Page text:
By Syndication Washington Post, Bloomberg · Mary Schlangenstein · BUSINESS
The estimate represents about 20% to 30% of American's expected workforce later this year. Not all would necessarily be furloughed after Sept. 30, however, because the carrier is continuing efforts to trim jobs through leave, early retirement and voluntary separation programs, the airline's top executives said.
"We still have work to do to right-size our team for the airline we will operate," Chief Executive Officer Doug Parker and President Robert Isom said in a memo to employees Thursday. "We are committed to resetting the airline using a different playbook than the one of past crises where last-in, first-out furloughs were the expected result."
American's sobering outlook illustrates the depth of the airline industry's challenge to recover from the biggest collapse in travel demand. Carriers worldwide have parked jets, slashed flying, boosted borrowing, trimmed workforces and in many cases received billions of dollars in government aid. While leisure travel is slowly returning, passenger numbers are about a quarter of last year's levels. A full rebound isn't expected until at least 2023.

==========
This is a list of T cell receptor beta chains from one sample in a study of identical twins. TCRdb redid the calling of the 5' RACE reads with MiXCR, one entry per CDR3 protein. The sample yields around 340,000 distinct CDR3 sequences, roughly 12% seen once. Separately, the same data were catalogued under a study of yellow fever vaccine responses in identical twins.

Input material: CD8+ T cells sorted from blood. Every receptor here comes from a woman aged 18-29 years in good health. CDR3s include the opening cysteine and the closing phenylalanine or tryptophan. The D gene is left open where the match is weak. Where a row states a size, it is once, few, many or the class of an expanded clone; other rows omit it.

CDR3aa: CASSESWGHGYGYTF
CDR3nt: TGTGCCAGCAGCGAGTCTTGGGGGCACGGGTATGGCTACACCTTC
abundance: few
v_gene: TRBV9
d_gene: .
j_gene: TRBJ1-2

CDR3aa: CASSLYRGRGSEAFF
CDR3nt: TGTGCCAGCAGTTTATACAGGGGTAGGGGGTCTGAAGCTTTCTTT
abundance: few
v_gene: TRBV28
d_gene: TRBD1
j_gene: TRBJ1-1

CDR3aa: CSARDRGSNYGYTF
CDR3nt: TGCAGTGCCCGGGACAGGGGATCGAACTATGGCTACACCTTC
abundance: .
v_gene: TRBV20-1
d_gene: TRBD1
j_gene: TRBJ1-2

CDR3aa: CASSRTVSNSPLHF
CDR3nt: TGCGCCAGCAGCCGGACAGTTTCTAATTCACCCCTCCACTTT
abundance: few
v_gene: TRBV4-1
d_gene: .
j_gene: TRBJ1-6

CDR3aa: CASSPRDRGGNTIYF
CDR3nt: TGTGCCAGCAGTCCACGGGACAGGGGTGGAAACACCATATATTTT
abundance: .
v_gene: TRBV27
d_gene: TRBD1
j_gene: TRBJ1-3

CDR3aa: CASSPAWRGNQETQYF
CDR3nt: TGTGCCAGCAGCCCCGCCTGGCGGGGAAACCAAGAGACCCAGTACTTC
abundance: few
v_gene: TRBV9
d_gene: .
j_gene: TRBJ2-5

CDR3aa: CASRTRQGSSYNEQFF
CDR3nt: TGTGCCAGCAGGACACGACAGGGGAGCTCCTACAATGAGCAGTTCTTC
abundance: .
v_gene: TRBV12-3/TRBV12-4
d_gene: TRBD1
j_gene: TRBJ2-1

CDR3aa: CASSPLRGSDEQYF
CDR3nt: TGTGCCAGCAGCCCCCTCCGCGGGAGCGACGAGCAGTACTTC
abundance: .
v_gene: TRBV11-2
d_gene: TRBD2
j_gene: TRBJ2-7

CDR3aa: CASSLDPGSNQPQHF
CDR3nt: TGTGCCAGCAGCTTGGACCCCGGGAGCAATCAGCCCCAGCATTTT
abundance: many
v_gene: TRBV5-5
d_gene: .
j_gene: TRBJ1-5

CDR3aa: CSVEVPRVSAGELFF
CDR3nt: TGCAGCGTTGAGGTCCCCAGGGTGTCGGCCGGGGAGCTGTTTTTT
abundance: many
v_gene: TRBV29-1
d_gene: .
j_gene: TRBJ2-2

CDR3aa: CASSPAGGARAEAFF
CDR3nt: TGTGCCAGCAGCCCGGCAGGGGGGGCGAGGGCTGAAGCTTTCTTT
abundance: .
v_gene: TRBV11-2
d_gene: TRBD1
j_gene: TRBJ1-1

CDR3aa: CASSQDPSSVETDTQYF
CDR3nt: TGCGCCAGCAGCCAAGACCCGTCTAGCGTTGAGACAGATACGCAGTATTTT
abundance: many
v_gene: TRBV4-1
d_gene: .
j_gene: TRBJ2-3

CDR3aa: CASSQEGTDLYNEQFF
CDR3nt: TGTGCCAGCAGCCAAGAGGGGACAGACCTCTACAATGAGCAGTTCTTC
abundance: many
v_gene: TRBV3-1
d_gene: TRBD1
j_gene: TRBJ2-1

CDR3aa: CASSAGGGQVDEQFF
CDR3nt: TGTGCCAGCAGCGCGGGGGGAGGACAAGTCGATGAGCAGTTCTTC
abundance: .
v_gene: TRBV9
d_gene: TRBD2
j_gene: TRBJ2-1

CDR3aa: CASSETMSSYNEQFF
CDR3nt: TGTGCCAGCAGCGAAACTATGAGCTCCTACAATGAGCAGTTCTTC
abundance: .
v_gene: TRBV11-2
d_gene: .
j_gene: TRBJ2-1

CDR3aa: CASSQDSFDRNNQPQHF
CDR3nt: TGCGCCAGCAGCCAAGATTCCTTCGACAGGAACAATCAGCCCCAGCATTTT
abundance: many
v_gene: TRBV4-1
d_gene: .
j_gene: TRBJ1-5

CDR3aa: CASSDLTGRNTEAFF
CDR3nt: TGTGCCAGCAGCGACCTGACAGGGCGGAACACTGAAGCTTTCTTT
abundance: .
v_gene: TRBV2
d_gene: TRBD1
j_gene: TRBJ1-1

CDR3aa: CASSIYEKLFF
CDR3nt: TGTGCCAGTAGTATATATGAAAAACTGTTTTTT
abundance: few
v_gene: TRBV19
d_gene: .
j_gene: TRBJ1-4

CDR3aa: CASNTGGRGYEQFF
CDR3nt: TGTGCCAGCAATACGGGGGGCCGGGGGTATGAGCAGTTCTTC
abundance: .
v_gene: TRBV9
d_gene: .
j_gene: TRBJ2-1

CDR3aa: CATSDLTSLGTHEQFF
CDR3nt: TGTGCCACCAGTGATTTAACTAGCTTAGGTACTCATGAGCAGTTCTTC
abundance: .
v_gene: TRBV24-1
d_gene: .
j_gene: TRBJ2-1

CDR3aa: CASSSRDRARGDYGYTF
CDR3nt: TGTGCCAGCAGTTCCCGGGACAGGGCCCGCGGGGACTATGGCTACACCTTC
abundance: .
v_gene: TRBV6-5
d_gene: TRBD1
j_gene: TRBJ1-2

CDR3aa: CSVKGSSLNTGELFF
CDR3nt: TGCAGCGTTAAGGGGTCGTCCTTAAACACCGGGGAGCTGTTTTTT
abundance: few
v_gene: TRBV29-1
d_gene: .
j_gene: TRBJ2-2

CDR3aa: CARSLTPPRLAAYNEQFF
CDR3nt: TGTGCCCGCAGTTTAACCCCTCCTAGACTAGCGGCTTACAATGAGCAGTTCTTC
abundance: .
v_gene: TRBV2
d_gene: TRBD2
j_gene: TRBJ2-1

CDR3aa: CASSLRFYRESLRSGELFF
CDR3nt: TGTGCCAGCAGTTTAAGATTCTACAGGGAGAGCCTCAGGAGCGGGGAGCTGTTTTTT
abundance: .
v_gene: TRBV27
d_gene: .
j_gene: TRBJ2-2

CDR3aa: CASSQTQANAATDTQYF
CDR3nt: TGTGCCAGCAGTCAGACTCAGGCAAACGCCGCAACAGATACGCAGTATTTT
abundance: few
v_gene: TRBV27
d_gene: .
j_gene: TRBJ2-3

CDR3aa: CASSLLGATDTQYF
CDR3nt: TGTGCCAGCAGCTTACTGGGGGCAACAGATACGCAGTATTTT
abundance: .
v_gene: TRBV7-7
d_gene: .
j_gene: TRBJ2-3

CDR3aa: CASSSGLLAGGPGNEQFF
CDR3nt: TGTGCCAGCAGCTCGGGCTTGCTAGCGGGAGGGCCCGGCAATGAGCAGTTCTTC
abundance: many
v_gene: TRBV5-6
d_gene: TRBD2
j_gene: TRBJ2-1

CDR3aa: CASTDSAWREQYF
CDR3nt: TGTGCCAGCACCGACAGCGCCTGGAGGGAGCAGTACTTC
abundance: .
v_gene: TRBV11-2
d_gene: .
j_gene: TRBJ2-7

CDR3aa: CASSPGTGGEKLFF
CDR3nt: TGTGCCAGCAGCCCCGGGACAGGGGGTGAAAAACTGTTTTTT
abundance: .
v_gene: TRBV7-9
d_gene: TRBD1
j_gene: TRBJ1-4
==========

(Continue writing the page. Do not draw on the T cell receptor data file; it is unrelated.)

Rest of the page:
American has reduced its summer 2021 international schedule by 25% from pre-pandemic levels, signaling a limited recovery. The company has also notified flight attendants that it has as many as 8,000 more of them than it needs. American said it would cut staffing on some flights, close two bases for flight attendants and reduce the size of others.
In addition, American last month said its officer ranks would shrink by 30%. It was the first phase of changes under which almost a third of management and support staff will be cut.
U.S. carriers are prohibited from implementing mass involuntary layoffs through September under the terms of the government's aid for payrolls, airlines' largest expense.
American said Thursday that it signed a term sheet with the U.S. Treasury for an additional $4.75 billion loan, and expects to finalize the deal this quarter. The financing, in addition to the $5.8 billion in payroll support received earlier, brings liquidity to $15 billion, the Fort Worth, Texas-based carrier said. American has reduced its daily cash burn to less than $35 million at the end of June from $100 million in April.
The airline took in more than $1 billion in cash receipts in June, up from $11 million in April but far below the average of $4.2 billion monthly during the same periods of 2019, Parker and Isom said. American's average number of filled seats has climbed to 63% last month from 15% in April.
The company flew 4.2 million customers in June, compared with between 17 million and 19 million a year earlier.